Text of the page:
Peter Peacock's bid to give a lead on leadership still has to overcome the doubters, reports Neil Munro.
The Education Minister signalled last week that improvements in school leadership and management will be the single most important ingredient for success if his secondary school reforms are to work.
Peter Peacock also revealed that forthcoming moves to develop leadership capacity in schools will call on experts from around the world.
Unusually for a minister, Mr Peacock stayed to listen to the discussion that followed at a conference organised by the Scottish Educational Leadership Management and Administration Society (SELMAS). He heard from a host of key figures that a series of fundamental barriers remained if leadership is to be given full rein - including the "blame culture" and an aversion by schools to taking risks.
Walter Humes of Aberdeen University told him bluntly: "There is a crisis of confidence in leadership in public life at all levels."
Professor Humes did not spare further blushes and added: "Real leadership takes time to develop. It springs not from grand vision statements but from the daily practice of professional commitment, based on key values and ethical principles."
Leadership also requires professional courage, he said. "For too long, Scottish education has suffered from a culture of compliance rather than commitment, which has led to a marginalising of those other voices who dare to differ. We have some way to go in reaching the levels of professional trust that would improve the position."
The theme was taken up by Matthew MacIver, registrar of the General Teaching Council for Scotland, who cited the reluctance of teachers to put their heads above the parapet. Mr MacIver said the response from teachers to coverage in the council's magazine of issues such as pupil behaviour management and inclusion had been considerable - but every single one had asked for the writer's name and address not to be published.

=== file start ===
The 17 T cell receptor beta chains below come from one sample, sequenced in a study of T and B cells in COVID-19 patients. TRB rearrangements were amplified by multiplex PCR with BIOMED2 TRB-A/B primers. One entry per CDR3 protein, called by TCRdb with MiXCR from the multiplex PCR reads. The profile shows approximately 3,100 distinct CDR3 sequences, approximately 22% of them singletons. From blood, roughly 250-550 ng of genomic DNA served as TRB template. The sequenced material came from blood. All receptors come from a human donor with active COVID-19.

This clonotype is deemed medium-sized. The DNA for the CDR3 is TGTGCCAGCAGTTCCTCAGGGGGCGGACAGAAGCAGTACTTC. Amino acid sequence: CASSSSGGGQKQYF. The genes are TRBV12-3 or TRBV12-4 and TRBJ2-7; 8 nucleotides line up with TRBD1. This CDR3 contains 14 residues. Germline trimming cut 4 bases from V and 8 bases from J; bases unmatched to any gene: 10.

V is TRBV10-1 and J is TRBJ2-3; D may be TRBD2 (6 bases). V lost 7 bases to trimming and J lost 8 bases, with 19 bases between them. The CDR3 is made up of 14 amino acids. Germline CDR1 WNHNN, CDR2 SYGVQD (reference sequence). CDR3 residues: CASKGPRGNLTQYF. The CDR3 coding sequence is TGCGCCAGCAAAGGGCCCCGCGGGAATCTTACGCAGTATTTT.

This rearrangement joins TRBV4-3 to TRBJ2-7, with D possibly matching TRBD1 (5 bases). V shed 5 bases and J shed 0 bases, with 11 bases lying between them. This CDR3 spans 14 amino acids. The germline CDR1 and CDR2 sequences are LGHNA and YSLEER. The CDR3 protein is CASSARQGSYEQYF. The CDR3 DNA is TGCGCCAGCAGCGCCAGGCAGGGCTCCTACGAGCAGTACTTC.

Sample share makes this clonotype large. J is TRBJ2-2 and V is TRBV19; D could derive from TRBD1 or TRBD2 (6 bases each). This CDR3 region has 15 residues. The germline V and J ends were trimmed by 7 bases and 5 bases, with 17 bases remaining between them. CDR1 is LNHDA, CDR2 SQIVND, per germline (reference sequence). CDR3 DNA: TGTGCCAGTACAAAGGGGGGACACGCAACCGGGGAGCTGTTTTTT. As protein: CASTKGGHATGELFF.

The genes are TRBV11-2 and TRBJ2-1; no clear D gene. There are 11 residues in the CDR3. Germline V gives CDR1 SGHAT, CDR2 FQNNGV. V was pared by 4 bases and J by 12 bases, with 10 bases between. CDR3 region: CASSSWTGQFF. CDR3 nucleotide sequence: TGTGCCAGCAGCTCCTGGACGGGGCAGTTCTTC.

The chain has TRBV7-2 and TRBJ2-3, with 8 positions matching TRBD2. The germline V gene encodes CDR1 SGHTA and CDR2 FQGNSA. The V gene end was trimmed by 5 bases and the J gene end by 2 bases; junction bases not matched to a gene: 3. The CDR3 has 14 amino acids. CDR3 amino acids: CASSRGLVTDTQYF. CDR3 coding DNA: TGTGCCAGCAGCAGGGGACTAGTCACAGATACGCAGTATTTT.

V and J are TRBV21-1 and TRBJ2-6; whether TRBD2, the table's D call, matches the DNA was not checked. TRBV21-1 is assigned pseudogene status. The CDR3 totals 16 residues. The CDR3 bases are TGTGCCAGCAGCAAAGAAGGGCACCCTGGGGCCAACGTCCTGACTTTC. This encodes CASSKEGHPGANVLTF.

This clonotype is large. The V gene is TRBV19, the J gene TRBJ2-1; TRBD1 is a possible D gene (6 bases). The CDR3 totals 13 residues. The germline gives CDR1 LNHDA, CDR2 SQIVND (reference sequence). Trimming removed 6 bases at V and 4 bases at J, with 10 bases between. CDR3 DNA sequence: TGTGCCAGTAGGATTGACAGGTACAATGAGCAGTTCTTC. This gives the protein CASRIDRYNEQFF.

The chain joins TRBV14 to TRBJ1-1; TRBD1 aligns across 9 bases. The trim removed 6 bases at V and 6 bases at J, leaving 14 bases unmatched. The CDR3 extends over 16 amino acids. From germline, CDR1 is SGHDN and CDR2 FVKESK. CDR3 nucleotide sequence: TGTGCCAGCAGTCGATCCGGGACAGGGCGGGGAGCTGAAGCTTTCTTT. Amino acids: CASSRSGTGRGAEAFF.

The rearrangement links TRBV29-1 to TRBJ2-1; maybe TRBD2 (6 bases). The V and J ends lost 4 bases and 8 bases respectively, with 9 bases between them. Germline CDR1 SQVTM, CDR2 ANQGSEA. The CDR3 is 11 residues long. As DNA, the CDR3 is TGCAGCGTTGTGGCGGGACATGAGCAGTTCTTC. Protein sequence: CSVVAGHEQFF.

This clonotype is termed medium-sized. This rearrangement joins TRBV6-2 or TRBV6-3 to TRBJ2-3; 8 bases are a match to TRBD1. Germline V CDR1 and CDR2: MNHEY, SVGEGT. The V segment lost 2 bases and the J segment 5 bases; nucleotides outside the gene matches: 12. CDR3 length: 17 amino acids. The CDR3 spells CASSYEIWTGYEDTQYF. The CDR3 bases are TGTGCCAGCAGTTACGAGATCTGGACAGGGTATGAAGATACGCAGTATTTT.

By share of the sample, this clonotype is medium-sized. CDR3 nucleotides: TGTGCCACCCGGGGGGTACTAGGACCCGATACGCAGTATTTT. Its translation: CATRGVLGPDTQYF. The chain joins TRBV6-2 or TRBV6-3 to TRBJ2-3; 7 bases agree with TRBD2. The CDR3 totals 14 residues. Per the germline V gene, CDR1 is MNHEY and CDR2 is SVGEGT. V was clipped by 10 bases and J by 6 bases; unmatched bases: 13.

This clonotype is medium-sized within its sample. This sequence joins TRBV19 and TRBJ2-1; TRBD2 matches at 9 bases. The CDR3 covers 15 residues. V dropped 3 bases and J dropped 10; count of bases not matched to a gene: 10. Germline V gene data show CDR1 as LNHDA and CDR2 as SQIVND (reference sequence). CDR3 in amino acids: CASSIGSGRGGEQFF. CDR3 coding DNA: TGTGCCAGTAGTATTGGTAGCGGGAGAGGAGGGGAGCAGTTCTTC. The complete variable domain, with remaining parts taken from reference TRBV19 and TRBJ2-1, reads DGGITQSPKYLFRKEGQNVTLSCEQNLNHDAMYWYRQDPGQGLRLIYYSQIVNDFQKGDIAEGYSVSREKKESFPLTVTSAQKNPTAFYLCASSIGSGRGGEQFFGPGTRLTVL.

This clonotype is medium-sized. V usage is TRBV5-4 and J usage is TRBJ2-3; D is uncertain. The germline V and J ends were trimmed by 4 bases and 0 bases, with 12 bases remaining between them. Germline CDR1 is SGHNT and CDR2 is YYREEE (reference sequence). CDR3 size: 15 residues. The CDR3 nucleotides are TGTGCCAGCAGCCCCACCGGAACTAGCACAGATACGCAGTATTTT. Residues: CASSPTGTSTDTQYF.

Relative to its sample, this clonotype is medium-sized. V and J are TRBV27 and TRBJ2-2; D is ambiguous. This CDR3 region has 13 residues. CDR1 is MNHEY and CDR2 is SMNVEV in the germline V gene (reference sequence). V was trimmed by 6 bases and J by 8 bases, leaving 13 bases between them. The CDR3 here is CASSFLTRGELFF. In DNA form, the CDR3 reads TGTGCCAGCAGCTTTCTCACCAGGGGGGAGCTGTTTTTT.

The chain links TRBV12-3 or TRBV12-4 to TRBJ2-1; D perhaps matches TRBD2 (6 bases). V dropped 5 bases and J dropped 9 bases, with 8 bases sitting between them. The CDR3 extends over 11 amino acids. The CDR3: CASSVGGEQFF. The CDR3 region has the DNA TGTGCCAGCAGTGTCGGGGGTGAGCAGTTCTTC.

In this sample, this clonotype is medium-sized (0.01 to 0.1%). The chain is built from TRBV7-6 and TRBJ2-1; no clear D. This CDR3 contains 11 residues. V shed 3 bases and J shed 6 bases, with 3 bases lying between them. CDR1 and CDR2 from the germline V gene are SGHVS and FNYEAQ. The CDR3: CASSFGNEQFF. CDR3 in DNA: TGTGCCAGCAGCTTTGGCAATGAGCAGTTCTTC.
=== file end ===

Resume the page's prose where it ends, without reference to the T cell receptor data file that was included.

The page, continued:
"We are not developing leadership in Scottish schools and classrooms," Mr MacIver said. "We are encouraging a culture of dependency, which I find profoundly worrying. I really cringe when I hear teachers say: 'Just tell me what you want me to do and I'll do it.' Is that the climate in which we want to try to encourage leadership? Of course not."
Mr MacIver said teachers felt disempowered. He suggested the success of the new teacher induction scheme should be built on, with basic courses on leadership introduced early on so that teachers become more willing to take on responsibility.
Judith Gillespie, development manager of the Scottish Parent Teacher Council, called for more risk to be introduced into schools. "We are busy eliminating it," Mrs Gillespie said, "and not just because of the fear of press headlines but because of the ever present threat of litigation."
Mrs Gillespie also called into question the notion that outcomes are fine providing the end result is successful. "But risk means allowing pupils to fail; otherwise how will they know the difference between success and failure?"
Pamela Munn, dean of the education faculty at Edinburgh University, suggested that developing school leadership meant people must be prepared to give up some of their power. "That is what this is really all about," Professor Munn said.
She added: "If this brave new Scotland requires people to lead with a vision, to motivate others, to empower people, to contest goals and objectives, what happens when things go wrong?"
The present approach, Professor Munn said, was based on audit trails where decisions that have been made can be traced back. "But are we prepared to allow people to take risks and not to chop their heads off when things go wrong - as they will?"
Donald Matheson, headteacher of Hermitage Academy in Helensburgh, said there was a real issue for him as an accountable headteacher. He did not want to "clear up a collective mess" if he was forced to delegate decision-making.
Philip Rycroft, head of the schools group at the Scottish Executive Education Department, struck a determined note - in the presence of his political boss -about giving schools more autonomy and allowing headteachers to have more responsibility for exercising leadership.
But, Mr Rycroft said, that will require a "tough accountability framework", albeit one devoid of inappropriate target-setting and "perverse incentives" which undermine what people are trying to do. The main tool the Executive uses for accountability is the improvement framework, looking at results across all the national priorities - "not in a way that is dominated by attainment".